Sentence Combining Teacher Resources
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Challenge your writers to improve their writing by introducing them to 10 strategies they can use to vary their sentence structures. Each strategy is described and examples given. Pupils then create their own sentences using this pattern. An extended practice instructional activity is also included.
Use this extensive online resource to inform your class about sentence combining and provide them with compound sentence practice. Learners combine sentences using a variety of different conjunctions. Each practice set is preceded by an explanation about a type of conjunction and examples of how to properly combine sentences using that conjunction.
Learners are exposed to sentence combining at increasingly difficult levels throughout a week. They begin with nouns and verbs and build to contrasts, parallels, etc. Activity is based on Chomsky's generative grammar concepts.
In this combining sentences worksheet, students combine 2 sentences into 1, answer multiple choice sentences, and write a paragraph. Students complete 13 problems and write 1 paragraph.
Learners practice combining sentences using the conjunction handout provided. They search magazines and newspapers to identify combined sentences that use conjunctions. Finally, these are rewritten again as two separate sentences.
In this combining sentences worksheet, learners combine four or five sentences into less sentences. Students combine 6 sets of sentences.
In this sentence combining worksheet, students combine sentences by changing information in a second sentence to an appositive or appositive phrase and adding it to the first sentence.
In this combining sentences worksheet, students learn how to combine sentences using pronouns. Students complete three activities to help them with their pronoun usage.
In this combining sentences instructional activity, students combine two sentences into one sentence by inserting participial phrases. The instructional activity is online and answers are included for immediate feedback.
Young grammarians as well as language learners can benefit from a short presentation about using appositives to combine short, related sentences. After a brief definition of terms, pairs share their ideas and combine model sentences.
After a demonstration by the teacher of how to combine sentences, groups read a story loaded with short, choppy sentences and work together to combine sentences to create a more interesting tale. They record their version on a transparency and share it with the class.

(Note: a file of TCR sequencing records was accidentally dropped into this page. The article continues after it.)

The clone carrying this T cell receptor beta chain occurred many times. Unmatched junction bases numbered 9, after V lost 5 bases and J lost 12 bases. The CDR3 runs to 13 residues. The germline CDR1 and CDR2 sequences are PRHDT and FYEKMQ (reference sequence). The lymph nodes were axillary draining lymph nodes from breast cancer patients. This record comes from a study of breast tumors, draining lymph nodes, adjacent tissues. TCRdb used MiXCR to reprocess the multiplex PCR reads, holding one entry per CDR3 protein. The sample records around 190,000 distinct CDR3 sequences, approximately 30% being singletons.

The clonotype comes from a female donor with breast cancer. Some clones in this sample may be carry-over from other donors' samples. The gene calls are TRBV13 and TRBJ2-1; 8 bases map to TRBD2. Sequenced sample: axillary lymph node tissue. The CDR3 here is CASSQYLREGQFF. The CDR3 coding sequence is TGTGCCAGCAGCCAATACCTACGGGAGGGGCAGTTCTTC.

In this grammar worksheet, students read lists of words and phrases to help them to combine sentences. Students read 3 lists of words and phrases.
Avoid short, choppy sentences in your class's writing by focusing on sentence structures. The first page in this two-page packet shows your class how to combine sentences using conjunctions, a list, an appositive, or compound predicate. Then, on the second page, they experiment combining sentences.
What is the best way to combine sentences? Quiz your class. Have them choose which sentence variation is the best for seven questions.
Students combine three sets of kernel sentences based on the first paragraph of Britt's writing, Beach People/Mountain people. They compare their sentences to Britt's, and discuss the sentence combining strategy used.
In this combining sentences to improve your style worksheet, students read a review of combining sentences with and, or, & but with commas and example sentences, use and, or, or but to combine two short sentences, and write a persuasive letter to a friend. Students write twelve answers.
In this writing sentences activity, students combine 13 sets of sentences into smoother sounding sentences and then write a personal narrative about a time when they tried to comfort or help someone.
In this combining sentences worksheet, students practice their grammar skills as they determine whether 5 sentences are simple or compound and then rewrite 3 pairs of sentences employing the use of conjunctions.
Tired of simple sentences? Bored by brief sentences? Plagued by boring sentences? Enrich your life and the writing of your pupils by modeling how to combine sentences to create more varied syntax. Groups then find a number of ways to combine a series of sentences, and examine an excerpt from an essay by Gal Talese entitled, “New York is a City of Things Unnoticed.”
The class reads A Day at the Park and discusses choppy sentences. They practice combining sentences with commas to indicate apposition and commas to mark series to make them longer. This one-hour instructional activity includes an assessment and a PDF for the story and activity.